Jumpa jumped, hopped and skipped only. It’s not that she didn’t know how to walk, but that she couldn’t walk. From a young age, Jumpa has suffered from Exnay Pedestrious Disease that kept her from walking. As determined as she was to not let this evil disease bully her into depending on others to get around, Jumpa became quite skilled at jumping. She jumped on one leg at a time, two legs, alternating legs, varying heights, varying distances, fast, medium and slow. School was two miles away and she jumped there and back every school day. Sometimes she would skip or hop, but never walk. This meant that Jumpa typically jumped alone. The other kids felt awkward, strange or uncool jumping around the way Jumpa did, so they stayed away from her. One day, Jumpa jumped so high that she hit her head on the ceiling and broke her ankle as she landed on the ground. The doctor told her she couldn’t jump, hop or skip for another 8 months, practically a full school year. Jumpa was heartbroken. She was now immobile and had to use a wheelchair. The other kids at school had never seen anyone on a wheelchair before, especially at such a young age. They felt bad for Jumpa and felt guilty for never befriending her. It was too late to make friends now, Jumpa wouldn’t accept anyones pity. One day, Jumpa arrived at school and noticed that everyone was jumping. The other students, teachers, even the principal! She was confused. When the school bell rang and everyone took their seats to begin the day, there was an announcement on the loudspeaker proclaiming today as an annual Jumpathon Day, in honor of Jumpa. Jumpa smiled so wide that her cheeks squinched her eyes closed, beginning to swell and tear. She never really cared about walking.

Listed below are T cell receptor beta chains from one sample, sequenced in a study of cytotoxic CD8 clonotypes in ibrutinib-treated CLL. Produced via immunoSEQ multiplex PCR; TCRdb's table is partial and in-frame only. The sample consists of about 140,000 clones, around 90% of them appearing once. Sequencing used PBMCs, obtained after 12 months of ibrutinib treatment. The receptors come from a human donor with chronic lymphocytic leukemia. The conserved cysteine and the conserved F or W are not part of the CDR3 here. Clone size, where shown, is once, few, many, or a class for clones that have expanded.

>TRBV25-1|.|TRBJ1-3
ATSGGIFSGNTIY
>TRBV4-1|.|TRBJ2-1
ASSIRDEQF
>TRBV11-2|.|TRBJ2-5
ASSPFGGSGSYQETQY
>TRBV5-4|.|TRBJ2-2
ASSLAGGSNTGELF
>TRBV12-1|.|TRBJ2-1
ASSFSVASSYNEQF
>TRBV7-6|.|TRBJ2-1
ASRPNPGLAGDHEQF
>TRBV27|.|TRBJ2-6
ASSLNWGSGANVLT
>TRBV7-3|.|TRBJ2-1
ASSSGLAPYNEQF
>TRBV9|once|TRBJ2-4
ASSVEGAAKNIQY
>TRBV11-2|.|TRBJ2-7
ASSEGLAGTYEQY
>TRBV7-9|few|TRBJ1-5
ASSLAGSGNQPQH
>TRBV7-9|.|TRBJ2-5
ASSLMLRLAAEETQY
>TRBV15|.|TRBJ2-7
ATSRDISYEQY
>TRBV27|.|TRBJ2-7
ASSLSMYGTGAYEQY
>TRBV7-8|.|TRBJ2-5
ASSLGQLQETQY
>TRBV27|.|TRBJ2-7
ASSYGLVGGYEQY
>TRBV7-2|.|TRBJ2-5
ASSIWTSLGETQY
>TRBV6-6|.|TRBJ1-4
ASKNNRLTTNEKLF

September 21, 2016: Stylish
Stylish (adj.) – having style; specifically: conforming to current fashion.
By definition, to be stylish is to excel in conforming to current fashion. Yet at the same time, style can be very unique and expressive of an individual.
To have style and to be stylish can throw both individuality and conformity on their heads.
September 20, 2016: Silence
Lara arrived at the concert hall full of anticipation for the third time that week. Although she was deaf, she was an avid concert-goer. Punk rock, hip hop, classical, reggae, heavy metal, country – she loved them all. Hearing-impaired, Lara did not care for the sound of the music. Yet in the silence of the gleeful crowd, she immersed herself in its rhythm. The clothes, the dancing, the passionate lip-singing – it was all as loud as the sound blasting from the speakers. Sharing those moments with her fellow concert-goers meant the world to Lara. When the sound was loudest, everyone was deaf to each other. Unable to hear the music herself, her only connection was through the spirit of the crowd. Among all the happy faces, Lara’s would always shine brightest.